But all that comes with a footnote: historians are also careful to caution that it's impossible to tell what part of the Shaolin story is history and what is folklore.

No one really knows how Shaolin Kung Fu developed

The fighting style of the Shaolin monk warriors is nothing short of incredible, and it's not entirely clear exactly how it was developed or spread. According to The Telegraph, one legend says that the movements developed from the motions used to carry out everyday chores, like gathering firewood and carrying water.

Regardless of how it was developed, today, Shaolin monks choose which of the five animal styles to specialize in (via Black Belt). The most popular are the tiger (which relies on brute force and upper body strength) and the leopard (which is defined by fast attacks targeting soft tissues, pressure points, and vital areas). Next is the crane, which is more of an evasive style, and the snake, which relies on speed and intimidation. Rarest of all is the dragon, which combines traits of the other four animals. 

While there are plenty of stories about the fighting styles of the Shaolin spreading throughout the world, the truth is much more difficult to find. That, says Skeptoid, is because the Shaolin Temple was completely destroyed in 1928. Around 200 monks were killed and the entire temple was burned — including the library and their ancient texts. The texts currently available were rewritten by former masters in 1980, and that makes it difficult to say what parts of the previous 1,500 years were real... and what was embellished.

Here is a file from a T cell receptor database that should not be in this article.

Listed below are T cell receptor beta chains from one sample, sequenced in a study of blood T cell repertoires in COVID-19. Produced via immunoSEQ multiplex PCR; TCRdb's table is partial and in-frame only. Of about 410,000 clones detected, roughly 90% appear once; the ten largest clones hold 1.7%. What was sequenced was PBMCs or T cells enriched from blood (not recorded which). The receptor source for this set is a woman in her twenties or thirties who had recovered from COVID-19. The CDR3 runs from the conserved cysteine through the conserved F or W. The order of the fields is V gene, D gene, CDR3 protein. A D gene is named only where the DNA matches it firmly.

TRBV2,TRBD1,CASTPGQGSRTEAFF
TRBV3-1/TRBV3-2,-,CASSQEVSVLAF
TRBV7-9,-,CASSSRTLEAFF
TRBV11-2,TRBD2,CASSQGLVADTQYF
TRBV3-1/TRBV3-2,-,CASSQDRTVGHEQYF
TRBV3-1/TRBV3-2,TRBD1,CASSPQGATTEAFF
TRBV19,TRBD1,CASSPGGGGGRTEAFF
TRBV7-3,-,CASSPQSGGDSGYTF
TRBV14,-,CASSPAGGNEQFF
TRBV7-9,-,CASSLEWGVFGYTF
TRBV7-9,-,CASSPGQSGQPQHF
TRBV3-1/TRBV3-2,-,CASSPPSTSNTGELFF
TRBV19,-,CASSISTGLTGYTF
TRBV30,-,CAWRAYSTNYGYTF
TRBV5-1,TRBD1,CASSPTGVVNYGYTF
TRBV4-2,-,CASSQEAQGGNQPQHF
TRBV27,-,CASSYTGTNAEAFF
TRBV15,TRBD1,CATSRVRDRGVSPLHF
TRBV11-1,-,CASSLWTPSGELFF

Shaolin Kung Fu is all about the breathing... and honor

The Shaolin monk warriors are mostly known for their fighting style, but their training starts out as being more about stillness. When National Geographic chronicled the final hours of a master named Yang Guiwu, they also pointed out the irony that it was his lungs that had failed first.

He had spent his life teaching students that the beginning of their practice was in the breath. Harnessing that — "breathe in through the navel, out through the nose" — was the first step in learning to control the chi, or life force. It was only when everything was in harmony — breath, heartbeat, all internal rhythms — that a student could begin to unlock the powers that remained hidden to most.